We got to preview some of the amazing festivities and events taking place this holiday season at WDW! Join us as we look at some of the new snacks, merchandise, and more!
Disclosure: Disney hosted us for this event, but these opinions are our own!
While our roving movie reviewer Christian may not have felt The Lion King2019 edition was worth spending your money on, Disney IS putting their money to good use with several initiatives sending money to where real-life lions need it the most and Protect the Pride. And while I will be the first to admit, Disney tends to go overboard with the merchandise and promotion of all of their films, in this case, it is actually doing good along with the usual profits.
Disney recently invited us out to see some of the in-park celebrations and programs they have coordinated with the July 19th release of The Lion King. They hosted us for a day in the park and treated us to lunch as we experienced some of these offerings. As always, my opinions and views are my own, and I am posting about these initiatives because animal conservation is something near and dear to my heart, as is Animal Kingdom in general (and I get a bit defensive when people don’t enjoy the park on its own!).
It’s hard to believe, but in the 25 years since The Lion King first came out, half the lion population has been lost, and only 20,000 remain. To counter these facts, Disney launched The Lion King “Protect the Pride” campaign in conjunction with the Wildlife Conservation Network’s Lion Recovery Fund in an effort to double the lion population by 2050.
But this isn’t a new effort for Disney – since 1995, the Disney Conservation Fund has directed up to $75 million ($13M to projects across Africa) to save wildlife and protect the planet. Disney has already donated more than $1.5 million to the Wildlife Conservation Network’s Lion Recovery Fund and its partners. Now to celebrate the newest release of The Lion King, Disney is asking fans to help by taking part in The Lion King Celebration happening at Disney’s Animal Kingdom and The Lion King Protect the Pride campaign.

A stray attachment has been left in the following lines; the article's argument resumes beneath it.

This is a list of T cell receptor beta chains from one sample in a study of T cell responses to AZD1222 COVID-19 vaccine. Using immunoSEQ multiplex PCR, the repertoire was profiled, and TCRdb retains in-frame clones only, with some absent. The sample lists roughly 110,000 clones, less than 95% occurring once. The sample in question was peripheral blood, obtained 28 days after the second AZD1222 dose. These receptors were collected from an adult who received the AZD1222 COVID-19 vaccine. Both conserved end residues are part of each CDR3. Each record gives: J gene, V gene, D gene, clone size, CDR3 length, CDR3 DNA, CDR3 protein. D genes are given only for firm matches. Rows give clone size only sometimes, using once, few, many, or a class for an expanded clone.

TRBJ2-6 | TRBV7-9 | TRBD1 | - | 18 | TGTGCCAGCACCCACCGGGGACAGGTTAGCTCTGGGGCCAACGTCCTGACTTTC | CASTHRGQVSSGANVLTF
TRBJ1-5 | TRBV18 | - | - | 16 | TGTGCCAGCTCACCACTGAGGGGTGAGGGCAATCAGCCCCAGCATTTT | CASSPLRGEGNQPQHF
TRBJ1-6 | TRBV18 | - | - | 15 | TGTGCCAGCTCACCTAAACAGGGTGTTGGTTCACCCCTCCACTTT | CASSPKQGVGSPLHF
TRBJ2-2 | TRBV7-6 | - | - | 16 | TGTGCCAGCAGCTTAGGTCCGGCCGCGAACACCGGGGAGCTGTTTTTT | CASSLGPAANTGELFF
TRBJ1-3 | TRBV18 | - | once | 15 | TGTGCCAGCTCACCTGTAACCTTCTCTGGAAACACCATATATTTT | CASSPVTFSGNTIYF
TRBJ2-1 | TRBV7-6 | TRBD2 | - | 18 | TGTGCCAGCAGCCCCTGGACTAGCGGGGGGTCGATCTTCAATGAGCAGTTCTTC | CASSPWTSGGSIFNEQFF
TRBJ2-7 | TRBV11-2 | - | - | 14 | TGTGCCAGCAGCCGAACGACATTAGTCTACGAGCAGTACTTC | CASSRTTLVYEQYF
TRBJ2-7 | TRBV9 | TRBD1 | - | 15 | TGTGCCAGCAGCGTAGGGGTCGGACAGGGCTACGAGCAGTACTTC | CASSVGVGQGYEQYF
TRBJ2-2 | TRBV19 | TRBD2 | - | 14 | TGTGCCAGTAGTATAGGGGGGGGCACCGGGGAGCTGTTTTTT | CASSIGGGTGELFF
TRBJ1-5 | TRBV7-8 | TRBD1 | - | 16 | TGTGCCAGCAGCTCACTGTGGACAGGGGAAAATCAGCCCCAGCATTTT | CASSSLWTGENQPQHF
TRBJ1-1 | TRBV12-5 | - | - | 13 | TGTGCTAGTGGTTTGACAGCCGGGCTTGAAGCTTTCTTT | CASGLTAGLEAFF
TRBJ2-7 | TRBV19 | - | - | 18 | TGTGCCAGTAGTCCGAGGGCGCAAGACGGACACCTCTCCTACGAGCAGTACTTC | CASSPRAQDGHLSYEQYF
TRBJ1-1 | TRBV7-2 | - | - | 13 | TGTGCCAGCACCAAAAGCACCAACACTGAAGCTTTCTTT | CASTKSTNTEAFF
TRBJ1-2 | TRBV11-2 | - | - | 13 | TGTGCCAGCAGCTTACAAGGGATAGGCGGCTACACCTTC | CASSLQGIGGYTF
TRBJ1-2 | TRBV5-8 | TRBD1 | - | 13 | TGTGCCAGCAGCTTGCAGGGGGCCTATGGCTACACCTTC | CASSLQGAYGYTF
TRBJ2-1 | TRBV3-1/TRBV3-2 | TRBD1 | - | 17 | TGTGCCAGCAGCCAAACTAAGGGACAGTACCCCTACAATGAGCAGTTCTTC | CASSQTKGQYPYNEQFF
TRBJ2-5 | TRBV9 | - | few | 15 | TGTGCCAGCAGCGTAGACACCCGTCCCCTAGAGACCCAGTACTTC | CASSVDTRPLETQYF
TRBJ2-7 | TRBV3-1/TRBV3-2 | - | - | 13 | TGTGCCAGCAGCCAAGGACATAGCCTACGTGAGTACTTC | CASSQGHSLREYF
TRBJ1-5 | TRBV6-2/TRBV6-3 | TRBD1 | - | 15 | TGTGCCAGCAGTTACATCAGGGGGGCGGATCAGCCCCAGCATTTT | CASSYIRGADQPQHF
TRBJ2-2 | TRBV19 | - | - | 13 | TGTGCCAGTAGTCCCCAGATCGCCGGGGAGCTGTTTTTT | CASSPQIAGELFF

Disney’s Animal Kingdom – For every guest who rides the Kilimanjaro Safaris Expedition at Disney’s Animal Kingdom Theme Park in Florida during opening week of The Lion King film (July 19 – 25, 2019), Disney Conservation Fund will donate $2 (up to $350,000) to the Wildlife Conservation Network in support of the Lion Recovery Fund’s efforts to help double the number of lions across Africa by 2050. (Theme park admission is required.)
Disney Stores & U.S Parks – 40,000 Special Edition The Lion King 2019 Simba and Nala plush lions are available for purchase at Disney stores across the globe. Each of the 40,000 plush represents one of the lions for which Disney and the Lion Recovery Fund are working to ensure a future. For each Special Edition lion sold, Disney will donate US $5 to the Wildlife Conservation Network in support of the Lion Recovery Fund and its local partners. Visit Disney.com/LionKingProtectThePride to learn more.
The Lion King fun doesn’t end there. In addition to Protect the Pride, there are a lot of new offerings at Disney’s Animal Kingdom to help celebrate and really commemorate the spirit of The Lion King. The Hakuna Matata Time Dance Party (which is REALLY fun and I’m not usually a dance party kind of girl), photo opportunities featuring dimensional backgrounds (some you can see in this post), and “Rivers of Light: We Are One,” which is now reimagined with familiar animals from Disneynature films and classic moments from Disney animation. I have not personally seen the new show yet, but did love the original Rivers of Light when it first debuted.
A new Dooney & Bourke collection will be available at Mombasa Marketplace and Discovery Trading Company. The collection includes a satchel, crossbody and tote with a pattern featuring beloved characters such as Simba, Nala, Timon and Pumbaa. These handbags are available now while supplies last.
And of course, those adorable Simba and Nala collectible plush where $5 goes toward saving lions:
With the great success over in Epcot, there is a new hunt themed to, you guessed it, The Lion King. Characters from The Lion King are hidden around Harambe Village. We saw some on our visit and they are really cool but I won’t spoil their locations! Each time you spot one, add the corresponding sticker to your map. The map is available at the Outpost Shop, Discovery Trading Company, Island Mercantile, and Mombasa Marketplace for $6.99. Return your map to Mombasa Marketplace or The Outpost Shop by 9/28/19 or while supplies last for a “savanna surprise”. (which is actually a really cool hand-painted collectible!). If you just want to get the prize at the end, you can purchase the three for $6.99 a piece.